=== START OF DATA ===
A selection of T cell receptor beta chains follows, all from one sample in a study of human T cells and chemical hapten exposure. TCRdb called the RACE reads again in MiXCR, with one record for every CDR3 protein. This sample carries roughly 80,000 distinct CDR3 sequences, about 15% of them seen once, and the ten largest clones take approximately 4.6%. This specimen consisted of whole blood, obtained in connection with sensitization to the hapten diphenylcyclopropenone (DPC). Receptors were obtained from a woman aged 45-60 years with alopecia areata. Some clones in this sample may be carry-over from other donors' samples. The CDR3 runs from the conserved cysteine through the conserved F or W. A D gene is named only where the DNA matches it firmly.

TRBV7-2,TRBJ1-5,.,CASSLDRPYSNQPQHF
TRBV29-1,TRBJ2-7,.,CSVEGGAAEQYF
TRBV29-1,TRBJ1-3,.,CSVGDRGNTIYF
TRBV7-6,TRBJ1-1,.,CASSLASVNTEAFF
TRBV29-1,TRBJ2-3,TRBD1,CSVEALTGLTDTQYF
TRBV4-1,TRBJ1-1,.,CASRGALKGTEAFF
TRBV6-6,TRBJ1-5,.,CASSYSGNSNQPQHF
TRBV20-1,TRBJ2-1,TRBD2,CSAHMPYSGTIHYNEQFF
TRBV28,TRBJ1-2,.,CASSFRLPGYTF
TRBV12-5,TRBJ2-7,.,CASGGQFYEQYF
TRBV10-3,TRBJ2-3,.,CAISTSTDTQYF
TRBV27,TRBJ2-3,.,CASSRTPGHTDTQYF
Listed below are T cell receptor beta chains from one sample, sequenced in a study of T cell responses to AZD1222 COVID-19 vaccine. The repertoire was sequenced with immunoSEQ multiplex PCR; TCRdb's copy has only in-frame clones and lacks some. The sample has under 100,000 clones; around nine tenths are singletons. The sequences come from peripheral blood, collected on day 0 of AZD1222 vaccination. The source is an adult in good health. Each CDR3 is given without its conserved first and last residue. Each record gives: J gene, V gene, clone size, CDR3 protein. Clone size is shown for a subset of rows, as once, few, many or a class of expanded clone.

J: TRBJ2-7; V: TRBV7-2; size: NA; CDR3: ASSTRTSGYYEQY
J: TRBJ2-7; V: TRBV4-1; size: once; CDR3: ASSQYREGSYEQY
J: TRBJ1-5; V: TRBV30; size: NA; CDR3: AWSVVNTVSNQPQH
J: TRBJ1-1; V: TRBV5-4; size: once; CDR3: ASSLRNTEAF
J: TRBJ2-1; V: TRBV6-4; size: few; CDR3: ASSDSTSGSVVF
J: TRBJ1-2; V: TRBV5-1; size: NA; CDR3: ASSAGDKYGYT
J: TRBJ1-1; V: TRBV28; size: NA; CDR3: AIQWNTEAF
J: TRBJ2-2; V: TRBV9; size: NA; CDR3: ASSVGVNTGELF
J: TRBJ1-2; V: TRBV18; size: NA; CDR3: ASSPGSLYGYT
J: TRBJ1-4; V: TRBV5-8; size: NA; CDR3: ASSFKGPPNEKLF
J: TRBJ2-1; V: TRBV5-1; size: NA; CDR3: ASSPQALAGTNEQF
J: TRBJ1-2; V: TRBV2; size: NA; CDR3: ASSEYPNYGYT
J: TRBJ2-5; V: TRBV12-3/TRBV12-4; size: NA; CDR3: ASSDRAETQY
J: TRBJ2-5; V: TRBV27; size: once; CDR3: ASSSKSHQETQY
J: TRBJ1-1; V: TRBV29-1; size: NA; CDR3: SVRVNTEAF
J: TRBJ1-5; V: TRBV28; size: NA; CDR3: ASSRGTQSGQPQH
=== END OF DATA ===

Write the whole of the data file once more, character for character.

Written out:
A selection of T cell receptor beta chains follows, all from one sample in a study of human T cells and chemical hapten exposure. TCRdb called the RACE reads again in MiXCR, with one record for every CDR3 protein. This sample carries roughly 80,000 distinct CDR3 sequences, about 15% of them seen once, and the ten largest clones take approximately 4.6%. This specimen consisted of whole blood, obtained in connection with sensitization to the hapten diphenylcyclopropenone (DPC). Receptors were obtained from a woman aged 45-60 years with alopecia areata. Some clones in this sample may be carry-over from other donors' samples. The CDR3 runs from the conserved cysteine through the conserved F or W. A D gene is named only where the DNA matches it firmly.

TRBV7-2,TRBJ1-5,.,CASSLDRPYSNQPQHF
TRBV29-1,TRBJ2-7,.,CSVEGGAAEQYF
TRBV29-1,TRBJ1-3,.,CSVGDRGNTIYF
TRBV7-6,TRBJ1-1,.,CASSLASVNTEAFF
TRBV29-1,TRBJ2-3,TRBD1,CSVEALTGLTDTQYF
TRBV4-1,TRBJ1-1,.,CASRGALKGTEAFF
TRBV6-6,TRBJ1-5,.,CASSYSGNSNQPQHF
TRBV20-1,TRBJ2-1,TRBD2,CSAHMPYSGTIHYNEQFF
TRBV28,TRBJ1-2,.,CASSFRLPGYTF
TRBV12-5,TRBJ2-7,.,CASGGQFYEQYF
TRBV10-3,TRBJ2-3,.,CAISTSTDTQYF
TRBV27,TRBJ2-3,.,CASSRTPGHTDTQYF
Listed below are T cell receptor beta chains from one sample, sequenced in a study of T cell responses to AZD1222 COVID-19 vaccine. The repertoire was sequenced with immunoSEQ multiplex PCR; TCRdb's copy has only in-frame clones and lacks some. The sample has under 100,000 clones; around nine tenths are singletons. The sequences come from peripheral blood, collected on day 0 of AZD1222 vaccination. The source is an adult in good health. Each CDR3 is given without its conserved first and last residue. Each record gives: J gene, V gene, clone size, CDR3 protein. Clone size is shown for a subset of rows, as once, few, many or a class of expanded clone.

J: TRBJ2-7; V: TRBV7-2; size: NA; CDR3: ASSTRTSGYYEQY
J: TRBJ2-7; V: TRBV4-1; size: once; CDR3: ASSQYREGSYEQY
J: TRBJ1-5; V: TRBV30; size: NA; CDR3: AWSVVNTVSNQPQH
J: TRBJ1-1; V: TRBV5-4; size: once; CDR3: ASSLRNTEAF
J: TRBJ2-1; V: TRBV6-4; size: few; CDR3: ASSDSTSGSVVF
J: TRBJ1-2; V: TRBV5-1; size: NA; CDR3: ASSAGDKYGYT
J: TRBJ1-1; V: TRBV28; size: NA; CDR3: AIQWNTEAF
J: TRBJ2-2; V: TRBV9; size: NA; CDR3: ASSVGVNTGELF
J: TRBJ1-2; V: TRBV18; size: NA; CDR3: ASSPGSLYGYT
J: TRBJ1-4; V: TRBV5-8; size: NA; CDR3: ASSFKGPPNEKLF
J: TRBJ2-1; V: TRBV5-1; size: NA; CDR3: ASSPQALAGTNEQF
J: TRBJ1-2; V: TRBV2; size: NA; CDR3: ASSEYPNYGYT
J: TRBJ2-5; V: TRBV12-3/TRBV12-4; size: NA; CDR3: ASSDRAETQY
J: TRBJ2-5; V: TRBV27; size: once; CDR3: ASSSKSHQETQY
J: TRBJ1-1; V: TRBV29-1; size: NA; CDR3: SVRVNTEAF
J: TRBJ1-5; V: TRBV28; size: NA; CDR3: ASSRGTQSGQPQH